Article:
Sorry cant find. Was web education California University. Turbine was Francis. Even had a picture of hydro plant in canyon 1 litre per second. 9 bar pressure, 720 watts. Thank you, am aware of other sites that at best give 32 watts though some rate turbine efficiency 60% and Francis is 82% efficient.

Shall now chase old company records they should have something, year of research was 2002.

Cheers Peter
 
Peter Mckinlay
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Hello S. G. Botsford,

Found one web site but not california university.

http://www.fortunecity.com/skyscraper/fortune/284/hydro.html

Cheers Peter
 
Markham Cornoit
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A wind generator with 3 phase output connected through a control panel to the ordinary 3 phase motor without battery, inverter is a true water pumping arrangement for a farmer who is blessed with 6-10 hours wind near him farm and well.
 
Abe Connally
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Location: Chihuahua Desert
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I guess you'd want 2 ponds, as well. One high, one low. So, the water would go from high through electric generation, then down to low pond. Then, you have another windmill or solar water pump pumping back up to top pond.

The problem, however, is that you need a very large pond to store any amount of usable energy, Plus, evaporation and soil infiltration takes away your power.

One L per second is 86400 liters per day, and that'll yield about 14 kWr a day (that's 10 times what I use in a day). That's more water than I use for my house in an entire year.

So, for me, let's scale it back by a factor of 10. I only need about 1.5 kWr per day. So, that's about 8640 L a day (probably more like 10,000 L a day with losses and such). Still a lot of water, but somewhat doable, and easier to cover and protect from evaporation. I'm currently on solar, so maybe just run this at night, and do it with 5000L a day. That might be doable with 2 X 5000L tanks, one on top of the hill, one at the bottom.

Now, if those holding tanks were also fish tanks, and pumping the water back and forth was situated to help aerate it, you could be stacking some functions there.

The point being, don't put all your eggs in one basket. Have some wind power, some solar, some batteries, some water storage, and your system will be more resilient.
 
Scott L. Davis
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Not nuts at all!

You're talking about pumped storage. There's case study in Serious Microhydro: Water Power Solutions from the Experts that used a turbine to pump water uphill and then run a small turbine/battery/inverter system.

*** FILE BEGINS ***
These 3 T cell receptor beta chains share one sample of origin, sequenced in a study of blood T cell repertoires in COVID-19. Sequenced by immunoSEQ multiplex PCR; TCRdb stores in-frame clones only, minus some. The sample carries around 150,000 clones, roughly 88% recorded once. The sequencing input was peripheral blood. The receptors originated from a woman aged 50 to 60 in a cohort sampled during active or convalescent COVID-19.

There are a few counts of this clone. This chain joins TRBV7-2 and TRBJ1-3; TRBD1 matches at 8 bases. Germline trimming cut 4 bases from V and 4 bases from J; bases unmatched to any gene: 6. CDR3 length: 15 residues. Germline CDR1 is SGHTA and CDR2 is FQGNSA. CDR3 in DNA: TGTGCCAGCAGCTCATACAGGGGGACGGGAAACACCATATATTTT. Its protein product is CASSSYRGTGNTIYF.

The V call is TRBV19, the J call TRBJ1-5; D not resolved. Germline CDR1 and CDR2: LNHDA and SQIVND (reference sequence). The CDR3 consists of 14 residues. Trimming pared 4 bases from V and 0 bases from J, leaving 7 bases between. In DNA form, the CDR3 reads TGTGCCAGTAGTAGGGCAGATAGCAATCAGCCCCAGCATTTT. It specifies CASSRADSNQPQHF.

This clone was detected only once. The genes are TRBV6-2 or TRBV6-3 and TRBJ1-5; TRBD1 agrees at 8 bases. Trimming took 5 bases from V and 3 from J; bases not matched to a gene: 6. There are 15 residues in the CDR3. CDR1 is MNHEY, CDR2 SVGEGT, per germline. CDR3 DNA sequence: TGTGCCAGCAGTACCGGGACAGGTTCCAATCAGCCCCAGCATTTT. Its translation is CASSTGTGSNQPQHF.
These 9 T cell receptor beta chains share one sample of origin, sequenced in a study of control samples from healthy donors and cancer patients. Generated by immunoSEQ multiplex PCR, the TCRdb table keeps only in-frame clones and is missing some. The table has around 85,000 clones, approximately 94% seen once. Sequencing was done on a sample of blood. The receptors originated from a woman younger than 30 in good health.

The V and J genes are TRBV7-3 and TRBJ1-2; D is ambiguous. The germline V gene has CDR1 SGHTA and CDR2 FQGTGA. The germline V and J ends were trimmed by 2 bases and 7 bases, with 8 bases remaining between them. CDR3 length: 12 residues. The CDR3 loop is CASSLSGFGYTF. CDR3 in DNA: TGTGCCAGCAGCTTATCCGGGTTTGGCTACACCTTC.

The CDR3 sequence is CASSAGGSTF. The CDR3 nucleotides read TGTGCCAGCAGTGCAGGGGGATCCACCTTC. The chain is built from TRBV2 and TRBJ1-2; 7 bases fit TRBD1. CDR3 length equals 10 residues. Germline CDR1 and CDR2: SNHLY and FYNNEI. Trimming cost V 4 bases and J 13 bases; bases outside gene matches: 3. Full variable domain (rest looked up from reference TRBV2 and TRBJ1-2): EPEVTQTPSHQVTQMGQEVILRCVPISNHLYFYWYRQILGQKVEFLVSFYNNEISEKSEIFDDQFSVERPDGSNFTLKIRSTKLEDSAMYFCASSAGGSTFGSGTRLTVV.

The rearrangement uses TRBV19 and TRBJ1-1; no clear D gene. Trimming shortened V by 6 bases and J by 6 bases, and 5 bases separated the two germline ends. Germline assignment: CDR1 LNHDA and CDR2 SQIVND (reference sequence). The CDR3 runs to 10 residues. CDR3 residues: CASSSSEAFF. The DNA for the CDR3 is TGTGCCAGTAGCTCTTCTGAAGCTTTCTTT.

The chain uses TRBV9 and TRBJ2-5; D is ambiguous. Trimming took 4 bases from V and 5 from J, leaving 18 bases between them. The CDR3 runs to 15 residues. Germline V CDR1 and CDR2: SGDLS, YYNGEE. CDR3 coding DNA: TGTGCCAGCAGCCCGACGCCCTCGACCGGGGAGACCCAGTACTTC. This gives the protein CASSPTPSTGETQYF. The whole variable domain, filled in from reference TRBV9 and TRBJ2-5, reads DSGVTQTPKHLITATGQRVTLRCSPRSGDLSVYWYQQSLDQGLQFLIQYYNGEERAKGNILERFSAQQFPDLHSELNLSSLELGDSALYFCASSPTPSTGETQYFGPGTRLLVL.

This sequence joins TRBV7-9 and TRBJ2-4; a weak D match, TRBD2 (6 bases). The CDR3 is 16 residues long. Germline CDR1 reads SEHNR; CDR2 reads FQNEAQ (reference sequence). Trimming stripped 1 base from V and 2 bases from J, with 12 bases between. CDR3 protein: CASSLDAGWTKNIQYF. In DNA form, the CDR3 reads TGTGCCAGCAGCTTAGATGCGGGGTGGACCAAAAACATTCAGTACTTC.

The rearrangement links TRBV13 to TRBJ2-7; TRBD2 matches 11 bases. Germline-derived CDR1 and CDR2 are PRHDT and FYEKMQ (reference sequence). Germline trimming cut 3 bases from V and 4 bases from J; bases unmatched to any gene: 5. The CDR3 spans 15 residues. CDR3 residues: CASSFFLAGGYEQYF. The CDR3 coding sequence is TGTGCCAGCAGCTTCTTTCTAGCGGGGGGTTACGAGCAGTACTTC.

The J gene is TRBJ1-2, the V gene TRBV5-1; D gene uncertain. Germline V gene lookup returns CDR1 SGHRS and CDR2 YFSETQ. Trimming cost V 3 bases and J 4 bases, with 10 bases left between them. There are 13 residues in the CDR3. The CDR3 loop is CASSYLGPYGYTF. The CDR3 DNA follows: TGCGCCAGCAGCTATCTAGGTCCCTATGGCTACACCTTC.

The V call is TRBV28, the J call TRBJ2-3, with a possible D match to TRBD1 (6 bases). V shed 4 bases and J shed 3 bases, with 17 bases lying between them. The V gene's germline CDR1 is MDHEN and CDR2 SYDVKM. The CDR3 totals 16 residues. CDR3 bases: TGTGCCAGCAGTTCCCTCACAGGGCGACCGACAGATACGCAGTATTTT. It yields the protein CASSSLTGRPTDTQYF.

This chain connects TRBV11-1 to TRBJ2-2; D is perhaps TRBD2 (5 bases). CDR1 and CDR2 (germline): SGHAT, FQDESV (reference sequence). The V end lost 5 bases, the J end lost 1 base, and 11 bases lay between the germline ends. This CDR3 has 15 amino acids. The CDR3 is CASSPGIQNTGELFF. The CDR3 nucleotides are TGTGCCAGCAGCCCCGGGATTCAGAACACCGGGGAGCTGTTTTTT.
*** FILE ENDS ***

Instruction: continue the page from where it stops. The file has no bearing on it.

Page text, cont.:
Utilities do that sometimes, especially where money is no object and power is short, like in Hawaii.

That said, pumped storage is very inefficient. Every time water goes in or out of the tank, there are pump and generator losses. These add up rapidly. Really, batteries aren't so bad in certain situations.

With the case study mentioned above, perhaps the necessity for pumped storage would be eliminated by using a smaller, more efficient turbine for low flow periods.

Solar and wind power go well together...lots of people have them. The three factors with wind power are: Tower height, tower height and tower height. Many of the old style farm wind machines do well at pumping, which is a low speed affair. Generating electricity involves higher rotational speeds to get generators small enough to be practical. A small (say 1 kW) machine will produce a surprising amount of power on a tall tower. But that's wind...


Cheers,

Scotty
 
alex newton
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solomon martin wrote:I have thought about using elevated water (or any form of potential kinetic energy) as a green alternative to batteries.  Imagine installing a bio-kinetic harvester (such as a hydrostatic displacement pump, or a trickle ram pump attached to a turn-style or a door-hinge) in high foot traffic area like a colliseum or a subway station so that you could generate energy passively with human movement.  Purely conceptual at this point, but I think the idea of using elevated water and bypassing the battery system is worth exploring.

Slightly different idea: how about using a wind mill (or any other suitable alternative energy device) to elevate a large pendulum as a kinetic battery?


lol I would castrate you if I found out I had to walk harder to generate your power